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United States Labor History

Selected Primary Sources

Indentured Servitude

The emergence of American Labor
"On August 5, 1774, just a month before the First Continental Congress convened in Philadelphia, the ship Needham landed in New York from Newry, England, Captain William Cunningham, master. The ship's cargo was white indentured servants. On arrival they protested to the authorities that they had been kidnapped in Ireland and had suffered "bad usage" on the voyage across the Atlantic."--Excerpt

Indenture Contract of William Buckland  
August 4, 1755

Indentured Servants in Maryland 
Laws, information and primary source links

“I Was Sure of Getting a Trade”:
John Fitch's Long Journey Towards Becoming an Artisan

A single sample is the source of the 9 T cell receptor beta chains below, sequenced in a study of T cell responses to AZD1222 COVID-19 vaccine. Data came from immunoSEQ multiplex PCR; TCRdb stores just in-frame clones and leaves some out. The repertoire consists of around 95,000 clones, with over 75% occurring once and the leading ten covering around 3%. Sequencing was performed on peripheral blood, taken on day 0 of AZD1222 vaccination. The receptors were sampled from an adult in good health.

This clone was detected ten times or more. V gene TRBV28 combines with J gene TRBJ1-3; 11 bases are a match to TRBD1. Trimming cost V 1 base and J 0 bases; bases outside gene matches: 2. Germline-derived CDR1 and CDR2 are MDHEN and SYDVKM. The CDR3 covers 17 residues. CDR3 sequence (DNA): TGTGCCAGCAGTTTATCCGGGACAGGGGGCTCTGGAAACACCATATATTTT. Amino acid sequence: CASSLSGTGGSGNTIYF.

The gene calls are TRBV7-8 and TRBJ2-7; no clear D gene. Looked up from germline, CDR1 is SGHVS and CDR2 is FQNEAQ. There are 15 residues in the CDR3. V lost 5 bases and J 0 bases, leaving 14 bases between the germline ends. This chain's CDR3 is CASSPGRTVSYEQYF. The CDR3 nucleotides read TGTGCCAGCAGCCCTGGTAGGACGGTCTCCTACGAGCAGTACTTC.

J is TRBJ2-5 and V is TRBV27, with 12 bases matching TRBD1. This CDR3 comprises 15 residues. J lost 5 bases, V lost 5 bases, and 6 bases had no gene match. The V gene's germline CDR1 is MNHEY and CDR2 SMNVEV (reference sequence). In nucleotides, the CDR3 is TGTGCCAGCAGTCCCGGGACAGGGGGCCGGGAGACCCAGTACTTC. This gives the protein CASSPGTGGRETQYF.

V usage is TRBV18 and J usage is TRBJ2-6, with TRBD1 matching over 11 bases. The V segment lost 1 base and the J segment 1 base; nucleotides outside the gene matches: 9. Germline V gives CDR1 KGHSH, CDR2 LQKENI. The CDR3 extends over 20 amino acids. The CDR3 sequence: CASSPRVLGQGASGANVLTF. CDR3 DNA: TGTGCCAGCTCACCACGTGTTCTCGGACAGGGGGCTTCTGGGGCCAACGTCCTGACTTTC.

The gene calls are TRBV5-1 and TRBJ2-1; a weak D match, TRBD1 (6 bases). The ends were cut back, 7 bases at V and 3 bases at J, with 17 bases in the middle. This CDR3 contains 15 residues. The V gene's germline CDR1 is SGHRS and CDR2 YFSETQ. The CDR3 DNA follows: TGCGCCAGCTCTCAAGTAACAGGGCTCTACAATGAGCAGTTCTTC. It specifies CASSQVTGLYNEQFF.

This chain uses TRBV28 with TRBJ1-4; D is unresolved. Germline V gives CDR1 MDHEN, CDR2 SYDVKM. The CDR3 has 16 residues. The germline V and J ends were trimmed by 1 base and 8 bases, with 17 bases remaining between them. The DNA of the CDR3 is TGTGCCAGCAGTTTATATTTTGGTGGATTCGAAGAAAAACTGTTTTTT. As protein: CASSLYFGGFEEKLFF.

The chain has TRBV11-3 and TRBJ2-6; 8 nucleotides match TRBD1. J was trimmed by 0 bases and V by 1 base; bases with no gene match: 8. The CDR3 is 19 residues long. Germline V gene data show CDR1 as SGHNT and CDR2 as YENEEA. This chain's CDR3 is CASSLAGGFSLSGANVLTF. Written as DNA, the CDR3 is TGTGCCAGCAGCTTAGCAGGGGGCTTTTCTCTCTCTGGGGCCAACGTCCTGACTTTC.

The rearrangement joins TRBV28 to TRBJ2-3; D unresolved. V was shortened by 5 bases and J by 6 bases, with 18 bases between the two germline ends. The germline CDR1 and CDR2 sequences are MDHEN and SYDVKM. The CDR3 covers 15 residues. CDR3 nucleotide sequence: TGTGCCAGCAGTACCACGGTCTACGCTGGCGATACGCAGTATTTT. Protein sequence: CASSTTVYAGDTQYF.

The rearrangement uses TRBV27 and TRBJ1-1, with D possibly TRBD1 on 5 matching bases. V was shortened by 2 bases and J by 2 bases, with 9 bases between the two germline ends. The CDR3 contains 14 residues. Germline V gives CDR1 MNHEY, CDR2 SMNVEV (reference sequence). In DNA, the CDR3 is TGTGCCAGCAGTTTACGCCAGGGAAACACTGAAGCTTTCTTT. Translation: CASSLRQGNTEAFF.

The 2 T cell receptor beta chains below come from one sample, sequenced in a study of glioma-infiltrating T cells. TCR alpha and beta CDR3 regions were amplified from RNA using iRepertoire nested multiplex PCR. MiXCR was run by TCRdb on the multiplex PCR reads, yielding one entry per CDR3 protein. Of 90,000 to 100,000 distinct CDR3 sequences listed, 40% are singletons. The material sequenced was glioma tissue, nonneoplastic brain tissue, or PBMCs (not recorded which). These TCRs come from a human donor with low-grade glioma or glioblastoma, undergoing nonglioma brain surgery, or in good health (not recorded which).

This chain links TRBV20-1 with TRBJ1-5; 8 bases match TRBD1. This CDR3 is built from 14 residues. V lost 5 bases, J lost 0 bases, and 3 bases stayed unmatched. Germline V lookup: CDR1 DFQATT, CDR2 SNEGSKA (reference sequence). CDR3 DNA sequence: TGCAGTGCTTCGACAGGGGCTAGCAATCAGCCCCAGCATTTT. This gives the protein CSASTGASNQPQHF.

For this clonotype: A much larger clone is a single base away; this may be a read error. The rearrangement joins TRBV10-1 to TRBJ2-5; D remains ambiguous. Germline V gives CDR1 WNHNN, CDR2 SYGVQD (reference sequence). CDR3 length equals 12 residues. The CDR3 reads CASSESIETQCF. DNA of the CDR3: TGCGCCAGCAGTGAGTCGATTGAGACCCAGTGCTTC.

Laws of Indentured Servants
August 3, 1619

“Our Plantation Is Very Weak”:
The Experiences of an Indentured Servant in Virginia, 1623

Slavery and Indentured Servants
Law Library of Congress

Search the Registers of Servants Sent to Foreign Plantations, 1654-1686
A database of indenture contracts

Servants and Slaves and their legal disposition 1619, Virginia
Thomas D. Russell, Sturm College of Law, University of Denver

Alba Reynaga
Reference Librarian

First Hand Accounts of Virginia, 1575-1705

First Hand Accounts of Virginia, 1575-1705 
Indenture Contract of Richard Lowther

"THIS WRITEING INDENTED made the Last day of July/Anno Dom 1627 And in the Third yeare of the raigne of our  Sovraigne Lord Charles by the Grace of God king of England Scotland France and Ireland Defender of the faith &c. betweene Richard Lowther of Broome in the Parish of South well [i.e., Southill] in the County of Bedford brewer of thone party and Edward Hurd Citizen and Ironmonger of London of thither party witnesseth that the said Richard Lowther…"
(Read more of this excerpt of indentured servitude.)